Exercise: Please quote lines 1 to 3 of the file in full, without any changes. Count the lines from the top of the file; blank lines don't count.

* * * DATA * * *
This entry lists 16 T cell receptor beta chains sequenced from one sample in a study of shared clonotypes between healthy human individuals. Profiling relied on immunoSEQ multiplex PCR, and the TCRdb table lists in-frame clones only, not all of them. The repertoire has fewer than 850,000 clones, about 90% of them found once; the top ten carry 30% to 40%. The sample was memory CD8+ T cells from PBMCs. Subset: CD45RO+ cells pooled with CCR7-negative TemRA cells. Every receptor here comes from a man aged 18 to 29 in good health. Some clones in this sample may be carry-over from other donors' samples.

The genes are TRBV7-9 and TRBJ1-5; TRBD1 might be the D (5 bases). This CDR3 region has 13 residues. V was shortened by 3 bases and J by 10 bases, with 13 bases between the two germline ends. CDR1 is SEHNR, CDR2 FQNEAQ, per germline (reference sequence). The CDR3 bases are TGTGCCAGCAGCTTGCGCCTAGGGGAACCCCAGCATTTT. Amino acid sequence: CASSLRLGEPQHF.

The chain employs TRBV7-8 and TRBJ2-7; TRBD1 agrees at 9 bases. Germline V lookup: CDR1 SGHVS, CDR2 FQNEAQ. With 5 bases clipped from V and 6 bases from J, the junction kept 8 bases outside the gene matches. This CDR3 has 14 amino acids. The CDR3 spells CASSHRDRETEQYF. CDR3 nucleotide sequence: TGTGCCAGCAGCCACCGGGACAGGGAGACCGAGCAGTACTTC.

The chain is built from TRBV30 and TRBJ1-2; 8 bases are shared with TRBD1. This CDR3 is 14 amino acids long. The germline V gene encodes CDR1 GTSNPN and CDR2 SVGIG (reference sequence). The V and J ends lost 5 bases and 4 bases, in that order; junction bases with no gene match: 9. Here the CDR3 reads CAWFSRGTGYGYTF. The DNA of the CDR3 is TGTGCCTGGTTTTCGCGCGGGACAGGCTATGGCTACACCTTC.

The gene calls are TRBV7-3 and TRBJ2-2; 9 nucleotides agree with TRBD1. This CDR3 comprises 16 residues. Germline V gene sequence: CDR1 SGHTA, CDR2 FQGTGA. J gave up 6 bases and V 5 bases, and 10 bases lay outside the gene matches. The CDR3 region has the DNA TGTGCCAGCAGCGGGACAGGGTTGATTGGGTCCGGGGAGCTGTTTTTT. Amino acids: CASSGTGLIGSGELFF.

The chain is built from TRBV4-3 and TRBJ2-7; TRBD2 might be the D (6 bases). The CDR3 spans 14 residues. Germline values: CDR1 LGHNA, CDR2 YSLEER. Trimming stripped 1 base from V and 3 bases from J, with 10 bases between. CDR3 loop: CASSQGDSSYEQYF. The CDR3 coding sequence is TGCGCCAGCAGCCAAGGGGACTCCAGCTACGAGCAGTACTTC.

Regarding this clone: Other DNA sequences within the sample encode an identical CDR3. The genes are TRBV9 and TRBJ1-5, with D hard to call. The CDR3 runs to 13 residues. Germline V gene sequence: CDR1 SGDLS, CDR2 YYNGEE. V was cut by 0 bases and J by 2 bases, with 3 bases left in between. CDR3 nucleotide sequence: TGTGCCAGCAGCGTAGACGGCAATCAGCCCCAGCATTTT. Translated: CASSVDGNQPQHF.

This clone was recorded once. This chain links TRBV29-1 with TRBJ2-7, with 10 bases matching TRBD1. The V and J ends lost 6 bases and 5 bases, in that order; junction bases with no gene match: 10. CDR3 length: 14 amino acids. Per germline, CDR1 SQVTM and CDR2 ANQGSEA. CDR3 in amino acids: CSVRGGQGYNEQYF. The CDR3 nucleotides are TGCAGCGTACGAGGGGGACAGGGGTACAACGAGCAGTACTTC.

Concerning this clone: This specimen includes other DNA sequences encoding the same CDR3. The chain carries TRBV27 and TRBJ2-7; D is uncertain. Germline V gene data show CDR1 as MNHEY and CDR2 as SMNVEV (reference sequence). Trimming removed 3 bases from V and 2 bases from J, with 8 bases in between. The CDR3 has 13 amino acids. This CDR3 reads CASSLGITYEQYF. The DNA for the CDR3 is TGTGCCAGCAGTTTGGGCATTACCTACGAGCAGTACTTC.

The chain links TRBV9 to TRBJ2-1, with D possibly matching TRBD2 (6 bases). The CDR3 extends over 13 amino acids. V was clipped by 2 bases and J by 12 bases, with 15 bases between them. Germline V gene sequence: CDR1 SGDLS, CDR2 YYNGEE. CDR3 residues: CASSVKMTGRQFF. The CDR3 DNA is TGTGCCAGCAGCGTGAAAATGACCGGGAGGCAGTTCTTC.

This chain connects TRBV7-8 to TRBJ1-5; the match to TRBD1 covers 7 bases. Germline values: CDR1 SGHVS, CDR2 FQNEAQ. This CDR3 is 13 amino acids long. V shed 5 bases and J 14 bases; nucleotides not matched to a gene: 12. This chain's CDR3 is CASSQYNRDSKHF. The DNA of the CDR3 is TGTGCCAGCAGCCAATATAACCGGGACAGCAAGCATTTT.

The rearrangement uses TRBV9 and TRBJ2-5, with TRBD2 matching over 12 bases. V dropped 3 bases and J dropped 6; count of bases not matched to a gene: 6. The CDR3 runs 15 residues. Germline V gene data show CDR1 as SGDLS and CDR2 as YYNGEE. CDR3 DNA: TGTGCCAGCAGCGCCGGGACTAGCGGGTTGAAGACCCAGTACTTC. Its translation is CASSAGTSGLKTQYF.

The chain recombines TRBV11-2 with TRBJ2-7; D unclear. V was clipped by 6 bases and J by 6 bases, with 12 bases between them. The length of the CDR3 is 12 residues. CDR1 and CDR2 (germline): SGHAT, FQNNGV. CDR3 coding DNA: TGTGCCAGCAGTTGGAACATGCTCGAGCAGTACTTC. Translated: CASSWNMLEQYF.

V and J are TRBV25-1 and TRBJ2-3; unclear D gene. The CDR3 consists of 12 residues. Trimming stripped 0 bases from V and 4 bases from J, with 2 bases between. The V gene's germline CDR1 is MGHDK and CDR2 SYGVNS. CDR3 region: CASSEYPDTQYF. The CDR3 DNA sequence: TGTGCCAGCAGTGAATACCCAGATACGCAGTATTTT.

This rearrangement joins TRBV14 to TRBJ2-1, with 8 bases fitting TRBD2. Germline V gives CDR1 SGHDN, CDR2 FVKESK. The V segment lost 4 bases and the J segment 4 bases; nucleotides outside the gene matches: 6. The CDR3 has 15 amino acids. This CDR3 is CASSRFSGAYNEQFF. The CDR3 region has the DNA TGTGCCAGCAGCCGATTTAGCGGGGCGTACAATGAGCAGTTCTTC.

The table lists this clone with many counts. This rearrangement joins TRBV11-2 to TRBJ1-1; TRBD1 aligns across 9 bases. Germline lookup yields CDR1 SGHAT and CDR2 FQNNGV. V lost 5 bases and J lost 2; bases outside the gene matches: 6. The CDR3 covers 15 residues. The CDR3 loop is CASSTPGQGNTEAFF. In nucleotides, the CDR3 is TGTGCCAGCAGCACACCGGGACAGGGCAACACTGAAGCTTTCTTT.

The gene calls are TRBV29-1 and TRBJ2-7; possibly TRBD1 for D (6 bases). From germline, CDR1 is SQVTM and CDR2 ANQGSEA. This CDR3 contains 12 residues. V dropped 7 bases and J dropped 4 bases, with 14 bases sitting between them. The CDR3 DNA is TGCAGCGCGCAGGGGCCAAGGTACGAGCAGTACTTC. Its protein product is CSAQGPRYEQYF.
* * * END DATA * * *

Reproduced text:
This entry lists 16 T cell receptor beta chains sequenced from one sample in a study of shared clonotypes between healthy human individuals. Profiling relied on immunoSEQ multiplex PCR, and the TCRdb table lists in-frame clones only, not all of them. The repertoire has fewer than 850,000 clones, about 90% of them found once; the top ten carry 30% to 40%. The sample was memory CD8+ T cells from PBMCs. Subset: CD45RO+ cells pooled with CCR7-negative TemRA cells. Every receptor here comes from a man aged 18 to 29 in good health. Some clones in this sample may be carry-over from other donors' samples.

The genes are TRBV7-9 and TRBJ1-5; TRBD1 might be the D (5 bases). This CDR3 region has 13 residues. V was shortened by 3 bases and J by 10 bases, with 13 bases between the two germline ends. CDR1 is SEHNR, CDR2 FQNEAQ, per germline (reference sequence). The CDR3 bases are TGTGCCAGCAGCTTGCGCCTAGGGGAACCCCAGCATTTT. Amino acid sequence: CASSLRLGEPQHF.

The chain employs TRBV7-8 and TRBJ2-7; TRBD1 agrees at 9 bases. Germline V lookup: CDR1 SGHVS, CDR2 FQNEAQ. With 5 bases clipped from V and 6 bases from J, the junction kept 8 bases outside the gene matches. This CDR3 has 14 amino acids. The CDR3 spells CASSHRDRETEQYF. CDR3 nucleotide sequence: TGTGCCAGCAGCCACCGGGACAGGGAGACCGAGCAGTACTTC.